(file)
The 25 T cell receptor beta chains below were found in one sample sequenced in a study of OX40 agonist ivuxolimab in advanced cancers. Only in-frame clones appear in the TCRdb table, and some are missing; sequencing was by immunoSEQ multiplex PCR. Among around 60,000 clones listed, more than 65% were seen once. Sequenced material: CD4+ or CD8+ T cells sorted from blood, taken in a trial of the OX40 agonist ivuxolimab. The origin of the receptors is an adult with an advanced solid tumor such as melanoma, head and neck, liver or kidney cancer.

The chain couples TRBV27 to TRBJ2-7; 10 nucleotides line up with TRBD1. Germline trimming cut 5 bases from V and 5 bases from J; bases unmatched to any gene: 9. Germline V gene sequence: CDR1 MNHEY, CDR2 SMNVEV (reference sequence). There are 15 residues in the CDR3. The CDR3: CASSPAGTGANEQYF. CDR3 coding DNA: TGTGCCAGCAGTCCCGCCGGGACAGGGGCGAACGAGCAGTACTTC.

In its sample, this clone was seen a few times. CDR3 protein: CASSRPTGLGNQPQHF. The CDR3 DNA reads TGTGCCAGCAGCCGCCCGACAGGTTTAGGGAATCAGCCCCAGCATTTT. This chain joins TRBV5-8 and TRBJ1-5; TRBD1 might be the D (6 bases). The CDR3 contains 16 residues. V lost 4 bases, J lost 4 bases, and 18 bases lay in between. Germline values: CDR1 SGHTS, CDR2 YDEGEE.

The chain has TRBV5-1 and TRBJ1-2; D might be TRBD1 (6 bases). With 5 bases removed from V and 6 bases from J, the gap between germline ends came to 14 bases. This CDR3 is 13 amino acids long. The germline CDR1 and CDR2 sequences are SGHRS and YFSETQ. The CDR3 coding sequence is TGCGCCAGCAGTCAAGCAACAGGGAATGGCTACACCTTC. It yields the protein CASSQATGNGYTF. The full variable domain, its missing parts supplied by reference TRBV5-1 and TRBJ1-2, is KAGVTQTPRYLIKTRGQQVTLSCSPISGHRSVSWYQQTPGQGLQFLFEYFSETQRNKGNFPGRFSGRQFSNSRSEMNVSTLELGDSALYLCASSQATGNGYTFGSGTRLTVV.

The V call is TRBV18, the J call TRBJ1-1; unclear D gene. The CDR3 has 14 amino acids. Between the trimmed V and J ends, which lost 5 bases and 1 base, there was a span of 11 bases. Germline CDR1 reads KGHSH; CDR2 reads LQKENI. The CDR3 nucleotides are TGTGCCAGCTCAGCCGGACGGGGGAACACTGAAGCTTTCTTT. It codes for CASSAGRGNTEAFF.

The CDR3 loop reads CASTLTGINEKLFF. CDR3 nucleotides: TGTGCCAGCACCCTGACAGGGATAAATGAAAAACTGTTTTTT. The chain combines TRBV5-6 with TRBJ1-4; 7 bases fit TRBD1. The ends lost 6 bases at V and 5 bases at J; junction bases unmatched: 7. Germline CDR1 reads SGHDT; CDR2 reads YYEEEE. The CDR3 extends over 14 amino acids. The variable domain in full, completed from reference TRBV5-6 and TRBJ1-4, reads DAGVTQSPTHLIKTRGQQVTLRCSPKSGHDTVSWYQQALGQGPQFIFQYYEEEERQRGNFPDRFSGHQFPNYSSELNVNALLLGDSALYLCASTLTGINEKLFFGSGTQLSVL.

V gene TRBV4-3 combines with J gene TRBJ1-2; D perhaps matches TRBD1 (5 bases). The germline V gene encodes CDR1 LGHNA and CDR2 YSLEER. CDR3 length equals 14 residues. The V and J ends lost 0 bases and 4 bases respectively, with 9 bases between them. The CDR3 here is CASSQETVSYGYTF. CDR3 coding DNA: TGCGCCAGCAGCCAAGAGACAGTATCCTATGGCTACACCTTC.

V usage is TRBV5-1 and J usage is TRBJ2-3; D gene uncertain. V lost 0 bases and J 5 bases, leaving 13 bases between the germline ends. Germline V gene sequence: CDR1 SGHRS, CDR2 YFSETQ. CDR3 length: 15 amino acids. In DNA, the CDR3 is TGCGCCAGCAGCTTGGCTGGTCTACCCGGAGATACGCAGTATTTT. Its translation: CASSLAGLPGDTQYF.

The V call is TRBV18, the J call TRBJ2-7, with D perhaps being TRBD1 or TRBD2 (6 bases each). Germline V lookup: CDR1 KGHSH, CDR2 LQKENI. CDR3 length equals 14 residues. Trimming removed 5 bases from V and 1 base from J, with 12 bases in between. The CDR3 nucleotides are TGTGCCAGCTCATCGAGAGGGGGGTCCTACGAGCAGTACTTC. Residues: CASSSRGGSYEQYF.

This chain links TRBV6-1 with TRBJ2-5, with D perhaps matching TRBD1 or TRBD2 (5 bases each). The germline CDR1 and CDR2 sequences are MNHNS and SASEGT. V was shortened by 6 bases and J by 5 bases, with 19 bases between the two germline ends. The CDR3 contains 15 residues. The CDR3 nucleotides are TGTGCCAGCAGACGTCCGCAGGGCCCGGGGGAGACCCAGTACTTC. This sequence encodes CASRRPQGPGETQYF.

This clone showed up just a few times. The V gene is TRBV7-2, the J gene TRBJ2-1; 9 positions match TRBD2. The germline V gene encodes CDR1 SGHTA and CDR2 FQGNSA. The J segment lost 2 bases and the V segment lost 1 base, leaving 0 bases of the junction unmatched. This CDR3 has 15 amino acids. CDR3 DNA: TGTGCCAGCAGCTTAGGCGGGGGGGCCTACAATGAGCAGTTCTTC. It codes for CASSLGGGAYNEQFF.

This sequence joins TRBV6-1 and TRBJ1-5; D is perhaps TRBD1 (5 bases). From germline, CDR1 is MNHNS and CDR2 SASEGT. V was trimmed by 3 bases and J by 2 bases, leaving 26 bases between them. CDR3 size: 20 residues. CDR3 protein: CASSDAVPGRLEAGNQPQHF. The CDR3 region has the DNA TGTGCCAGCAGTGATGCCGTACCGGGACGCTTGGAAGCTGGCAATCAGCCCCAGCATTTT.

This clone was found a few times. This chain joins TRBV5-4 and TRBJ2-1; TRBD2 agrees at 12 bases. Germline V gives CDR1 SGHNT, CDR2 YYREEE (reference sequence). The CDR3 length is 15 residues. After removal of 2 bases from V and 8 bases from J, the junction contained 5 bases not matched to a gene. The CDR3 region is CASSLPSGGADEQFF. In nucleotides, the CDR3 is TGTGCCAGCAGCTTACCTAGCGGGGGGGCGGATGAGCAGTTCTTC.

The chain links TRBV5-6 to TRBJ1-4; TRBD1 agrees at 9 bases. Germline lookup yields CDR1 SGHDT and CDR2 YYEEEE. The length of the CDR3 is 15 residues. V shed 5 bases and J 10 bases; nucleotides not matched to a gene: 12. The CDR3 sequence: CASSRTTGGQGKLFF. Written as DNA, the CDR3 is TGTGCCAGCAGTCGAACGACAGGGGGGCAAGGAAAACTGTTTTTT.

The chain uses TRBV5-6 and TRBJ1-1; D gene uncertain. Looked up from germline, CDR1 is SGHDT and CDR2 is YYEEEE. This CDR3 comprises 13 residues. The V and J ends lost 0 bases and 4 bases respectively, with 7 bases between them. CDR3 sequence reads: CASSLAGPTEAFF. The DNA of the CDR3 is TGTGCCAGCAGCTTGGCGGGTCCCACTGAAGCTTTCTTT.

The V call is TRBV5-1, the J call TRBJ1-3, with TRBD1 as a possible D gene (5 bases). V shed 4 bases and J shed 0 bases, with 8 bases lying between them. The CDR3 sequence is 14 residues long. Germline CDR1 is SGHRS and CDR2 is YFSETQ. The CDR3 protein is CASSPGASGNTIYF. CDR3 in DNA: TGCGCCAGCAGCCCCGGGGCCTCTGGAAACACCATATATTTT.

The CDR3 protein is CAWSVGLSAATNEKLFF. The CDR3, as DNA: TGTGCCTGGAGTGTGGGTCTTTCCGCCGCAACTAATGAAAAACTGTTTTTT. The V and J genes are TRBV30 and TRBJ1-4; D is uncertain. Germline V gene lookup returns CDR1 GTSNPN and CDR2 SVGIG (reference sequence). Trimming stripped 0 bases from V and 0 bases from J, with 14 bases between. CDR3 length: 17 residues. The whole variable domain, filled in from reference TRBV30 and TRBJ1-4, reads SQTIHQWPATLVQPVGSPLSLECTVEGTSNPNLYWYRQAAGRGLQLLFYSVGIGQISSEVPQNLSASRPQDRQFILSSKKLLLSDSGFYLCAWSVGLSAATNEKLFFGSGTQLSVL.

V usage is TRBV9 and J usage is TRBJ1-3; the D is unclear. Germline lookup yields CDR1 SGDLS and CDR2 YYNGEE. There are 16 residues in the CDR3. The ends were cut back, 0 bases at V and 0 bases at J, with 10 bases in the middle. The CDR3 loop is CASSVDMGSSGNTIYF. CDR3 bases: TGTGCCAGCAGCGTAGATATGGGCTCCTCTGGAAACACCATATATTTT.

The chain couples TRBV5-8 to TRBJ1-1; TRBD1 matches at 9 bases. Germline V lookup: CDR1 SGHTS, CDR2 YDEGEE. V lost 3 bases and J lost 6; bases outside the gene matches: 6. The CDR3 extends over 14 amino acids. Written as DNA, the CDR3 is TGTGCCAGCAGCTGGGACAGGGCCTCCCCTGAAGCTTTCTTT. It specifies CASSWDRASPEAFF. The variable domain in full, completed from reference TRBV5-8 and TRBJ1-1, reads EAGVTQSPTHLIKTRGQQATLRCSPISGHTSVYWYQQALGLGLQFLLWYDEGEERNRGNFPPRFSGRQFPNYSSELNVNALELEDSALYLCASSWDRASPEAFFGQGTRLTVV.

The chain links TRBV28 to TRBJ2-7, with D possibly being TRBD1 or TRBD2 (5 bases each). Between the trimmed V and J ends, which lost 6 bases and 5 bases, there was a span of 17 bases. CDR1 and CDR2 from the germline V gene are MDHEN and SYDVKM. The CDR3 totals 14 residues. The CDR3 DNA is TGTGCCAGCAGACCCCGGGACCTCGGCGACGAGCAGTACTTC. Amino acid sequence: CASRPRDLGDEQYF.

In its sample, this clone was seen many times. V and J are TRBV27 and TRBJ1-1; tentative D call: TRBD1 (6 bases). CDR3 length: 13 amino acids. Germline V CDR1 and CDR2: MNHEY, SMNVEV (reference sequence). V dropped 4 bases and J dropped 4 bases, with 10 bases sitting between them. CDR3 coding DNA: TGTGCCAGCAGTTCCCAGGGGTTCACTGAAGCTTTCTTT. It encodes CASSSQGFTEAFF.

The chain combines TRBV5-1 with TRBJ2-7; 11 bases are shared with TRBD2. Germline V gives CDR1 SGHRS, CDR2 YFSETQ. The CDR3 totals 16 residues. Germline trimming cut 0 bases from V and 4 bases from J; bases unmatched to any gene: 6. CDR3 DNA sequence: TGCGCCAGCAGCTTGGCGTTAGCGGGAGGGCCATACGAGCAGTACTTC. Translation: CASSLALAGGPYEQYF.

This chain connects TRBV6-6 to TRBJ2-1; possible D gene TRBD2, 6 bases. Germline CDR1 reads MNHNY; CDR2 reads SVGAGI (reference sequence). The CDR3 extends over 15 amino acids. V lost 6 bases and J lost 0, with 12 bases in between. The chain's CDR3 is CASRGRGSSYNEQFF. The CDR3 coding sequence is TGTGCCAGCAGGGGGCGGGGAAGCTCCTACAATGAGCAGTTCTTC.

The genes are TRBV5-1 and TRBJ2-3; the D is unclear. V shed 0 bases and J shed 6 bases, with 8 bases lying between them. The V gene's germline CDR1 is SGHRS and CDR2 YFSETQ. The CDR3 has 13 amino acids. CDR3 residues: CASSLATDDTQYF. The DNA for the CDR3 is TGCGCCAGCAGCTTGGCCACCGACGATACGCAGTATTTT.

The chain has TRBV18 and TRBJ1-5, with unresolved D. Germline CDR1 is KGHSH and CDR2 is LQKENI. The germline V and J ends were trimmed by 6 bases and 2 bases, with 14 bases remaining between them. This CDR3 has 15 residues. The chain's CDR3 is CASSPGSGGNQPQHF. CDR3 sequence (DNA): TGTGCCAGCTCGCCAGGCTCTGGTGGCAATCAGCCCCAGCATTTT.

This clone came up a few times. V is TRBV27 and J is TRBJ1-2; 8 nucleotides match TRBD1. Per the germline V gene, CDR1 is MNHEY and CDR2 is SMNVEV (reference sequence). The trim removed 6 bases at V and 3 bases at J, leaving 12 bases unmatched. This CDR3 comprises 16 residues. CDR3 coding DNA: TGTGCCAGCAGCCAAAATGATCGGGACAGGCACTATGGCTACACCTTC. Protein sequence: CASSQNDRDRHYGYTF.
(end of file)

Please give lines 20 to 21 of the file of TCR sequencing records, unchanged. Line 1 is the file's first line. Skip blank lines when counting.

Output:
The chain links TRBV28 to TRBJ2-7, with D possibly being TRBD1 or TRBD2 (5 bases each). Between the trimmed V and J ends, which lost 6 bases and 5 bases, there was a span of 17 bases. CDR1 and CDR2 from the germline V gene are MDHEN and SYDVKM. The CDR3 totals 14 residues. The CDR3 DNA is TGTGCCAGCAGACCCCGGGACCTCGGCGACGAGCAGTACTTC. Amino acid sequence: CASRPRDLGDEQYF.

In its sample, this clone was seen many times. V and J are TRBV27 and TRBJ1-1; tentative D call: TRBD1 (6 bases). CDR3 length: 13 amino acids. Germline V CDR1 and CDR2: MNHEY, SMNVEV (reference sequence). V dropped 4 bases and J dropped 4 bases, with 10 bases sitting between them. CDR3 coding DNA: TGTGCCAGCAGTTCCCAGGGGTTCACTGAAGCTTTCTTT. It encodes CASSSQGFTEAFF.